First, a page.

Tuesday, 3 June 2014

Gunns' clearing sale

The dissipation of Gunns’ forest estate continues.

Korda Mentha, Gunns’ Receivers in control of Gunns’ secured assets, don’t say much. It’s not a requirement except when they need a favour.

PPB Advisory, Gunns’ Liquidator overlooking the whole show reveal a little  more because they’re charged with winding up Gunns’ MIS schemes and preventing Korda Mentha from grabbing the MIS trees for their clients. As a consequence they update growers with regular, and quite helpful explanations of the progress of the wind-up and how much is being received from asset sales and spent by lawyers accountants and consultants in the fee smorgasbord.

In April 2014 New Forests, or more correctly entities managed by New Forests acquired the following assets

·       176,000 hectares of Gunns’ freehold land in Tasmania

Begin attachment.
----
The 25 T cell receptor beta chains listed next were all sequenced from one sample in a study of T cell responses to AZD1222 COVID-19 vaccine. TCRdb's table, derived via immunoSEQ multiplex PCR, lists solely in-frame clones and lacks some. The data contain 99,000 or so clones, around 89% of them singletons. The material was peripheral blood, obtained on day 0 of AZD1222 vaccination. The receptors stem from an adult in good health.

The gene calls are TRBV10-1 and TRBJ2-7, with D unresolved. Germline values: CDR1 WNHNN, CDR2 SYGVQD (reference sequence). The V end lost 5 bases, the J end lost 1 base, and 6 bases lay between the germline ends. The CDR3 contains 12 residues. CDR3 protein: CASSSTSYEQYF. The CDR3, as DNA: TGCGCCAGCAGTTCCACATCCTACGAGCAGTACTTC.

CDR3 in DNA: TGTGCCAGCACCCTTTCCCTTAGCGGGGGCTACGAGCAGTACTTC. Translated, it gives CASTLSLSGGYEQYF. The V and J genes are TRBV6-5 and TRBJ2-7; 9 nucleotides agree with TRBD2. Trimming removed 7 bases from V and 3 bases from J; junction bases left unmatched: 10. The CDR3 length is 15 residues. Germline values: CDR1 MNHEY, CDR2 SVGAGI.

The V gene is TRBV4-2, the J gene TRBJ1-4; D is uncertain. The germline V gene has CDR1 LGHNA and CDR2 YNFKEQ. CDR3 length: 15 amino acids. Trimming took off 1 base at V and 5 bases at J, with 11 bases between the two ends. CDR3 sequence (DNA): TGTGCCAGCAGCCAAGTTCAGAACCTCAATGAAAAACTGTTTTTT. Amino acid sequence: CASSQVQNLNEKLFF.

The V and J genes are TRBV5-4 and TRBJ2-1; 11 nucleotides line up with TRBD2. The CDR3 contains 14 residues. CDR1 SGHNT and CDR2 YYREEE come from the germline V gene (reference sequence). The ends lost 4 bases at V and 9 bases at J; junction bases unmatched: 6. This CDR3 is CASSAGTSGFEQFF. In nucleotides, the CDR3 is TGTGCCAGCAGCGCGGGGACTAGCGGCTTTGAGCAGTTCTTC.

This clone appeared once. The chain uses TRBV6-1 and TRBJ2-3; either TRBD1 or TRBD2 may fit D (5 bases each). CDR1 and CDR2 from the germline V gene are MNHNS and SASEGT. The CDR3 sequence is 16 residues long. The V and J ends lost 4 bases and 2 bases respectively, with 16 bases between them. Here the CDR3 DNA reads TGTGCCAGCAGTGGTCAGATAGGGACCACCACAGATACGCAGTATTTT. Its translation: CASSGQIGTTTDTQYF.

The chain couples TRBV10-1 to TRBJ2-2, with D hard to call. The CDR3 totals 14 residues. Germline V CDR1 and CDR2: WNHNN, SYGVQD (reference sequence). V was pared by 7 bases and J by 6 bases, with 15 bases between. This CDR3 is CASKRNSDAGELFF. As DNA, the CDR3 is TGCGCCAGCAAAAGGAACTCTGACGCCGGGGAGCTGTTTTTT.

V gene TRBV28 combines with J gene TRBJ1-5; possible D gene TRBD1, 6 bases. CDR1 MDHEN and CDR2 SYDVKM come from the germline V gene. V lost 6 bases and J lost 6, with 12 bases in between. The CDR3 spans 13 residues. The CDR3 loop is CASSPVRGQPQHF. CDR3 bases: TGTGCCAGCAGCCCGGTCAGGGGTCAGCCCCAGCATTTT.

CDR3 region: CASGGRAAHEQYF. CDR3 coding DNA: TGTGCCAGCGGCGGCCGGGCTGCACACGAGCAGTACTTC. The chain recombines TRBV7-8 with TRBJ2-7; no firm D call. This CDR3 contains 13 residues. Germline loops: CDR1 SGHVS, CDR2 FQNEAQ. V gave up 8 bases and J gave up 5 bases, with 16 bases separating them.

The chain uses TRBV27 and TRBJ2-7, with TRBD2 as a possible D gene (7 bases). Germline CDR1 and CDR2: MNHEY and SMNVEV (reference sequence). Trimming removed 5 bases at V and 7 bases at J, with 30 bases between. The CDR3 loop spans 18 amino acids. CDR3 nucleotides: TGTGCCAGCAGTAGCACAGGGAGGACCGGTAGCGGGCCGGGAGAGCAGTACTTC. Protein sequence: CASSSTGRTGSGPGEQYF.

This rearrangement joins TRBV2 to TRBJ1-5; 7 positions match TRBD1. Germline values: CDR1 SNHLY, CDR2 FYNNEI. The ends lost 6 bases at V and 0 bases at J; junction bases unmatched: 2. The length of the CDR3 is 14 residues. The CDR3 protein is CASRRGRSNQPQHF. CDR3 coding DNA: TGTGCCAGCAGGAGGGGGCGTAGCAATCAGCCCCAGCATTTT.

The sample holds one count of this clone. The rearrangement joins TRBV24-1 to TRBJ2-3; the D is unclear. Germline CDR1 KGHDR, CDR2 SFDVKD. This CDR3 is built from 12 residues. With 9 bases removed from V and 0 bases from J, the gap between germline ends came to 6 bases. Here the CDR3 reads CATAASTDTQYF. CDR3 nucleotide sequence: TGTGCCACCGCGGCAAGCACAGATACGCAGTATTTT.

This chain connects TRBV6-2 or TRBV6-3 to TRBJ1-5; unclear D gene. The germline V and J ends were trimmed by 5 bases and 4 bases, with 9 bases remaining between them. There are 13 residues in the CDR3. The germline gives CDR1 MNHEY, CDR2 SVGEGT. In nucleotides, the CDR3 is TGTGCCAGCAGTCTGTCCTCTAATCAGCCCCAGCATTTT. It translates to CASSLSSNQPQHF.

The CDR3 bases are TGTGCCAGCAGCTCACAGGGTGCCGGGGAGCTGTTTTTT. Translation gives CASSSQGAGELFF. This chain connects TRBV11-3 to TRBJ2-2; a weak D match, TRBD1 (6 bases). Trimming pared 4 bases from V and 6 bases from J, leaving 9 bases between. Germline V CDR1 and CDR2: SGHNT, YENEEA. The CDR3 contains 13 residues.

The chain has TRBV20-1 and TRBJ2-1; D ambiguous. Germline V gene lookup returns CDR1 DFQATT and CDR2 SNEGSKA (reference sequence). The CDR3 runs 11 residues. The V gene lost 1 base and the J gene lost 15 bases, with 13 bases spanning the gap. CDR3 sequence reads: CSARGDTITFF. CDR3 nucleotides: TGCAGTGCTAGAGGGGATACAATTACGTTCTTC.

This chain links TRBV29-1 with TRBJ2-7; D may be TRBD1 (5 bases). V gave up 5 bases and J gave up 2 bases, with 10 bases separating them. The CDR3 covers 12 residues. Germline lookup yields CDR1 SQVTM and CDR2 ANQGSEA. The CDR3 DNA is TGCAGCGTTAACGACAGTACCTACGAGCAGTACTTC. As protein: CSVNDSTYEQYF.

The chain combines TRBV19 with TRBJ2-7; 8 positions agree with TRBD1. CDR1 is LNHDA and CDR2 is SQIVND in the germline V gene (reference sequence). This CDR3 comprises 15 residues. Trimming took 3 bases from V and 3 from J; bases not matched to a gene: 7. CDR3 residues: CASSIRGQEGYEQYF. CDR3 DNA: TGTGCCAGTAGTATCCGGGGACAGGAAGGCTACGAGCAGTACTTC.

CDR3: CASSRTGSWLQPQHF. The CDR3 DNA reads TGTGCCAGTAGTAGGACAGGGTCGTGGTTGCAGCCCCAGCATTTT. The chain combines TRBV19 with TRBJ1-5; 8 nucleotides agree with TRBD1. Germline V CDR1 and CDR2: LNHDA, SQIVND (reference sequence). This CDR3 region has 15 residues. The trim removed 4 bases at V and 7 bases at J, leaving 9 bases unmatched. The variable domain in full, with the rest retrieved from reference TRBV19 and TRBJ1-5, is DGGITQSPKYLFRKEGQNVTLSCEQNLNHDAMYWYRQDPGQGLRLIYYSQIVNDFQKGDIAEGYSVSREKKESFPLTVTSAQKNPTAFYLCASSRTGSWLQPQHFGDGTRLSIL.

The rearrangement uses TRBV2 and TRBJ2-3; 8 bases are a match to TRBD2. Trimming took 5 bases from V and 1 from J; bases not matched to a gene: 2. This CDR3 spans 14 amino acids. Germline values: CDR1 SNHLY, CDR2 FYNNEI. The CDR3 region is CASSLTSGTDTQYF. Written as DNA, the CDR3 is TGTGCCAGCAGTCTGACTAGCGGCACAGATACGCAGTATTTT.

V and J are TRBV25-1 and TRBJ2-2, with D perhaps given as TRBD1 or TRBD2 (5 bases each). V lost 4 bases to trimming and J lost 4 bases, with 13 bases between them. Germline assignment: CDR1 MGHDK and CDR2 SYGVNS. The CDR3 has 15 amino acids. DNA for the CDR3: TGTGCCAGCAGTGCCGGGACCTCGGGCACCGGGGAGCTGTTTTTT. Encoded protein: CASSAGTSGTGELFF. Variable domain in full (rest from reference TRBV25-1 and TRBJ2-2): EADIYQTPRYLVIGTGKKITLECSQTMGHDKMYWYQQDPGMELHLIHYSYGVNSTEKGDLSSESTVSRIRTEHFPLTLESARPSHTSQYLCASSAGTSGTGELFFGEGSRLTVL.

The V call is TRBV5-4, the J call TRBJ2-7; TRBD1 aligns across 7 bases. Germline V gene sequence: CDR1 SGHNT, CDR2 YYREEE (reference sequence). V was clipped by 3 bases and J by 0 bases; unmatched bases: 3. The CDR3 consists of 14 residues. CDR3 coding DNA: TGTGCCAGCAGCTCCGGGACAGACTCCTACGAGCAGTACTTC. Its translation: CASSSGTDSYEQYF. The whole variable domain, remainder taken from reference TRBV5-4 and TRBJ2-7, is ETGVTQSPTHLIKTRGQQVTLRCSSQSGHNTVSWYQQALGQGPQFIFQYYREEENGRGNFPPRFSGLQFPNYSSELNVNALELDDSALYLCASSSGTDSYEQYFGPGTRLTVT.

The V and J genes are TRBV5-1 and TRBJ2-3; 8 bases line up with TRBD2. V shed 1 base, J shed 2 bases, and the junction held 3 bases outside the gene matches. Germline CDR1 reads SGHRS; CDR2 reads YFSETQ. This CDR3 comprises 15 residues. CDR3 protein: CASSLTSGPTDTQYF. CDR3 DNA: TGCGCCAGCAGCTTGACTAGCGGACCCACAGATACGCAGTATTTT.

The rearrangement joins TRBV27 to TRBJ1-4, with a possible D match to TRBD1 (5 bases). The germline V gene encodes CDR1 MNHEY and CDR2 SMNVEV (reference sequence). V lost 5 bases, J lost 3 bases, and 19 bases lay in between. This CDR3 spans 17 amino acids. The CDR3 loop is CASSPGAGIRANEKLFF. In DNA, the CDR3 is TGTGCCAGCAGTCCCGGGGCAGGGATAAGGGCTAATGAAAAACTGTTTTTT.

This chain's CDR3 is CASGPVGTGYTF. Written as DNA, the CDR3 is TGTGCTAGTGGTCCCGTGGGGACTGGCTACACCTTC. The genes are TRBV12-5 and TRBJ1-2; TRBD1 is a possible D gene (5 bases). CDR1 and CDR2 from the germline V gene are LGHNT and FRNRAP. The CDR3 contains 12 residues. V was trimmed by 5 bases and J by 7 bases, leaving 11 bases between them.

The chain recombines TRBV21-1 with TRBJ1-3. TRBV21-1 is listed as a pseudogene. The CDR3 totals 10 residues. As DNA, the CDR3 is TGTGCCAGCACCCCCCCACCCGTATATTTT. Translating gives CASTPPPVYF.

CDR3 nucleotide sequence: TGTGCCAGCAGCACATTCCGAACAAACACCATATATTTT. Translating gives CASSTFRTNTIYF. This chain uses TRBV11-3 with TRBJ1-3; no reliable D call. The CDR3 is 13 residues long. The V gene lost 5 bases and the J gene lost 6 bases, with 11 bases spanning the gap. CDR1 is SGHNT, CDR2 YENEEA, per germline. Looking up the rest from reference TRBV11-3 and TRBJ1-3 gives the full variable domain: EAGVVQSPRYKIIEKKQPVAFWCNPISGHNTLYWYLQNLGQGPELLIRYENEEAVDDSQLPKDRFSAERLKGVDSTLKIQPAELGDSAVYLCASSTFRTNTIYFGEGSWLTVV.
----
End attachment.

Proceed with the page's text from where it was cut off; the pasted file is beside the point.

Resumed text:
·       port operations for the export of woodchips at Burnie and Tamar

·       3 woodchip mills

·       tree nursery at Somerset

·       tree breeding facilities at Ridgley

·       forestry operations and other related assets

Total consideration was $330 million.

Growing on the freehold land were 96,000 hectares of plantation trees.

Of these 54,000 hectares belong to MIS growers, the rest to Gunns and associates.

There are 9 MIS schemes planted over a 9 year period. The weighted average age is about 8 years.

The amount of the total sale price that belongs to MIS growers is likely to be 12.6% of the total or $40.5 million after sale costs of $1 million, once the Supreme Court of Victoria gives the ok.

However there are more costs, another $12 million are expected, some plantation maintenance costs incurred since Gunns went belly up but mainly legal and accounting costs incurred byPPB on behalf of growers in their battle with KordaMentha who, to put it in a nutshell, have been asserting the trees now belong to the Gunns as landowners, or more accurately the punters and hedge funds who now own the debt secured by Gunns’ land.

The growers have had a hard time. They entrusted their money to Gunns Plantations who then lent it all to the parent company Gunns who blew it, whereupon the secured creditors said, in effect, we can no longer look after your trees, thanks for coming, stiff luck but the trees are now ours.